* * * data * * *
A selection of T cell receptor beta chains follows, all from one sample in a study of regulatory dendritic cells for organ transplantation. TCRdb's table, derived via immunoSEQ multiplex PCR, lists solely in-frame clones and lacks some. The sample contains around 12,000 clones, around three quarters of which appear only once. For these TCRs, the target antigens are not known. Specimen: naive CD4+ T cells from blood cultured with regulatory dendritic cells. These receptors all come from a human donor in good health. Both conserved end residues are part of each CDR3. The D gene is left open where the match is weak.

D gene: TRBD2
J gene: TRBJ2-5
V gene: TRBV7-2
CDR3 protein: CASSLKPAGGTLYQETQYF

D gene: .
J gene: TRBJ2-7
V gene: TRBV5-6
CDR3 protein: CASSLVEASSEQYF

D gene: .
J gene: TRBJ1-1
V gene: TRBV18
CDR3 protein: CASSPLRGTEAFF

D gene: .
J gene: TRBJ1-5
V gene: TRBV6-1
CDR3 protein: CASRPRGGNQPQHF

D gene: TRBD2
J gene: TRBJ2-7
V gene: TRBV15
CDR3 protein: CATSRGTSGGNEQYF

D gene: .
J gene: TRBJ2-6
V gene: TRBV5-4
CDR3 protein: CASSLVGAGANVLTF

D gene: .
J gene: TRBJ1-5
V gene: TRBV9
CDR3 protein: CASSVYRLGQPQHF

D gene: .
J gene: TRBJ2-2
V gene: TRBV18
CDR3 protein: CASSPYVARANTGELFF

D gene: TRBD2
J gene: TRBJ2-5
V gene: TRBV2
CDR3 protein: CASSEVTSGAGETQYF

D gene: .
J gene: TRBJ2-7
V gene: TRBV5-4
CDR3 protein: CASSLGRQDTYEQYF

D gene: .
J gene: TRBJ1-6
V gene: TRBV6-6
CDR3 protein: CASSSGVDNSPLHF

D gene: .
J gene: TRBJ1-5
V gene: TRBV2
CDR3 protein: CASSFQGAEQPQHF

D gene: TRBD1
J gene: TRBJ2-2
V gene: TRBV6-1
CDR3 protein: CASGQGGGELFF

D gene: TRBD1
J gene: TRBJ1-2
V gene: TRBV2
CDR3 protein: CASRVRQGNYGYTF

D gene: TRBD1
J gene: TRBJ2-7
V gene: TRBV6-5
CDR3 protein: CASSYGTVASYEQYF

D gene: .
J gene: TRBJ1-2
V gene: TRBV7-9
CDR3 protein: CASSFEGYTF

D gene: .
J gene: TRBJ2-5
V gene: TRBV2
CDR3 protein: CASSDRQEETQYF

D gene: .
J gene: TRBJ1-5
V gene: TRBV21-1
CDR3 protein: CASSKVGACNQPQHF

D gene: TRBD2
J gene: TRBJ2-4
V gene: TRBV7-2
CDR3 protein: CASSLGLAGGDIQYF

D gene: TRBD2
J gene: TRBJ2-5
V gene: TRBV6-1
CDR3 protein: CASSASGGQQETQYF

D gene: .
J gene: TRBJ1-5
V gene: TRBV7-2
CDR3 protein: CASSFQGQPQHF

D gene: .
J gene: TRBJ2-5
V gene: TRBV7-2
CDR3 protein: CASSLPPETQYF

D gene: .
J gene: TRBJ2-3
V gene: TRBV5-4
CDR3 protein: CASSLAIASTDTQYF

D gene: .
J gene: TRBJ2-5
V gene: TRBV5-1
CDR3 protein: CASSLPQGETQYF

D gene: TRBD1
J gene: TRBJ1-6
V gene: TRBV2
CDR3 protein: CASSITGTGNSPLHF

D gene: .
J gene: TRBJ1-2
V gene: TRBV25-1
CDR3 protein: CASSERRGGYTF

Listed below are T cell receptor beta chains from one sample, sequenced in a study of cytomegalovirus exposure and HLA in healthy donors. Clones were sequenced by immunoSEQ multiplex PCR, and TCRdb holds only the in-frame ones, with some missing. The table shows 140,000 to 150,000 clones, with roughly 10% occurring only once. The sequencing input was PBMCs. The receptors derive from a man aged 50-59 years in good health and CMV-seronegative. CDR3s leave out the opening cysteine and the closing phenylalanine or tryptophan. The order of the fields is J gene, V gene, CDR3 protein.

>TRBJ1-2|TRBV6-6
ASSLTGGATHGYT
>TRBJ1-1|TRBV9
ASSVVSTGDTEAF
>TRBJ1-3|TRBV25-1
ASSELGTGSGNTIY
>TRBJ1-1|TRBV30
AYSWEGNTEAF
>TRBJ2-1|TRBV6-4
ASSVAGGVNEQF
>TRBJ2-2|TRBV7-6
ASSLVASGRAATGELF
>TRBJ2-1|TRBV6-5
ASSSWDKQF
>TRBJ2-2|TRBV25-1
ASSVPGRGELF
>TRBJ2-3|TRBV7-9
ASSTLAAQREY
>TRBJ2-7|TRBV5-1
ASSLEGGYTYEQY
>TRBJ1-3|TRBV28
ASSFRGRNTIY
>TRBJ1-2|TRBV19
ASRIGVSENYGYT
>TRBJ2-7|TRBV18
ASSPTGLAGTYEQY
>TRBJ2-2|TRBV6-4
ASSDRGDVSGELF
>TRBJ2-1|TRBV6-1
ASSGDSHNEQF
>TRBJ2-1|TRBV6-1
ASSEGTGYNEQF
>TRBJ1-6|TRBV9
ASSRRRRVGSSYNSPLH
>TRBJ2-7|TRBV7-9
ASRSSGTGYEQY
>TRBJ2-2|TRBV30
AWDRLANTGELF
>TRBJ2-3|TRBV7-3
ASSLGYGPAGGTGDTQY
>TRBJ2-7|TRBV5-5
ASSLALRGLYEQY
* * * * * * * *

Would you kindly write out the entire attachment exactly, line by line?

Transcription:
A selection of T cell receptor beta chains follows, all from one sample in a study of regulatory dendritic cells for organ transplantation. TCRdb's table, derived via immunoSEQ multiplex PCR, lists solely in-frame clones and lacks some. The sample contains around 12,000 clones, around three quarters of which appear only once. For these TCRs, the target antigens are not known. Specimen: naive CD4+ T cells from blood cultured with regulatory dendritic cells. These receptors all come from a human donor in good health. Both conserved end residues are part of each CDR3. The D gene is left open where the match is weak.

D gene: TRBD2
J gene: TRBJ2-5
V gene: TRBV7-2
CDR3 protein: CASSLKPAGGTLYQETQYF

D gene: .
J gene: TRBJ2-7
V gene: TRBV5-6
CDR3 protein: CASSLVEASSEQYF

D gene: .
J gene: TRBJ1-1
V gene: TRBV18
CDR3 protein: CASSPLRGTEAFF

D gene: .
J gene: TRBJ1-5
V gene: TRBV6-1
CDR3 protein: CASRPRGGNQPQHF

D gene: TRBD2
J gene: TRBJ2-7
V gene: TRBV15
CDR3 protein: CATSRGTSGGNEQYF

D gene: .
J gene: TRBJ2-6
V gene: TRBV5-4
CDR3 protein: CASSLVGAGANVLTF

D gene: .
J gene: TRBJ1-5
V gene: TRBV9
CDR3 protein: CASSVYRLGQPQHF

D gene: .
J gene: TRBJ2-2
V gene: TRBV18
CDR3 protein: CASSPYVARANTGELFF

D gene: TRBD2
J gene: TRBJ2-5
V gene: TRBV2
CDR3 protein: CASSEVTSGAGETQYF

D gene: .
J gene: TRBJ2-7
V gene: TRBV5-4
CDR3 protein: CASSLGRQDTYEQYF

D gene: .
J gene: TRBJ1-6
V gene: TRBV6-6
CDR3 protein: CASSSGVDNSPLHF

D gene: .
J gene: TRBJ1-5
V gene: TRBV2
CDR3 protein: CASSFQGAEQPQHF

D gene: TRBD1
J gene: TRBJ2-2
V gene: TRBV6-1
CDR3 protein: CASGQGGGELFF

D gene: TRBD1
J gene: TRBJ1-2
V gene: TRBV2
CDR3 protein: CASRVRQGNYGYTF

D gene: TRBD1
J gene: TRBJ2-7
V gene: TRBV6-5
CDR3 protein: CASSYGTVASYEQYF

D gene: .
J gene: TRBJ1-2
V gene: TRBV7-9
CDR3 protein: CASSFEGYTF

D gene: .
J gene: TRBJ2-5
V gene: TRBV2
CDR3 protein: CASSDRQEETQYF

D gene: .
J gene: TRBJ1-5
V gene: TRBV21-1
CDR3 protein: CASSKVGACNQPQHF

D gene: TRBD2
J gene: TRBJ2-4
V gene: TRBV7-2
CDR3 protein: CASSLGLAGGDIQYF

D gene: TRBD2
J gene: TRBJ2-5
V gene: TRBV6-1
CDR3 protein: CASSASGGQQETQYF

D gene: .
J gene: TRBJ1-5
V gene: TRBV7-2
CDR3 protein: CASSFQGQPQHF

D gene: .
J gene: TRBJ2-5
V gene: TRBV7-2
CDR3 protein: CASSLPPETQYF

D gene: .
J gene: TRBJ2-3
V gene: TRBV5-4
CDR3 protein: CASSLAIASTDTQYF

D gene: .
J gene: TRBJ2-5
V gene: TRBV5-1
CDR3 protein: CASSLPQGETQYF

D gene: TRBD1
J gene: TRBJ1-6
V gene: TRBV2
CDR3 protein: CASSITGTGNSPLHF

D gene: .
J gene: TRBJ1-2
V gene: TRBV25-1
CDR3 protein: CASSERRGGYTF

Listed below are T cell receptor beta chains from one sample, sequenced in a study of cytomegalovirus exposure and HLA in healthy donors. Clones were sequenced by immunoSEQ multiplex PCR, and TCRdb holds only the in-frame ones, with some missing. The table shows 140,000 to 150,000 clones, with roughly 10% occurring only once. The sequencing input was PBMCs. The receptors derive from a man aged 50-59 years in good health and CMV-seronegative. CDR3s leave out the opening cysteine and the closing phenylalanine or tryptophan. The order of the fields is J gene, V gene, CDR3 protein.

>TRBJ1-2|TRBV6-6
ASSLTGGATHGYT
>TRBJ1-1|TRBV9
ASSVVSTGDTEAF
>TRBJ1-3|TRBV25-1
ASSELGTGSGNTIY
>TRBJ1-1|TRBV30
AYSWEGNTEAF
>TRBJ2-1|TRBV6-4
ASSVAGGVNEQF
>TRBJ2-2|TRBV7-6
ASSLVASGRAATGELF
>TRBJ2-1|TRBV6-5
ASSSWDKQF
>TRBJ2-2|TRBV25-1
ASSVPGRGELF
>TRBJ2-3|TRBV7-9
ASSTLAAQREY
>TRBJ2-7|TRBV5-1
ASSLEGGYTYEQY
>TRBJ1-3|TRBV28
ASSFRGRNTIY
>TRBJ1-2|TRBV19
ASRIGVSENYGYT
>TRBJ2-7|TRBV18
ASSPTGLAGTYEQY
>TRBJ2-2|TRBV6-4
ASSDRGDVSGELF
>TRBJ2-1|TRBV6-1
ASSGDSHNEQF
>TRBJ2-1|TRBV6-1
ASSEGTGYNEQF
>TRBJ1-6|TRBV9
ASSRRRRVGSSYNSPLH
>TRBJ2-7|TRBV7-9
ASRSSGTGYEQY
>TRBJ2-2|TRBV30
AWDRLANTGELF
>TRBJ2-3|TRBV7-3
ASSLGYGPAGGTGDTQY
>TRBJ2-7|TRBV5-5
ASSLALRGLYEQY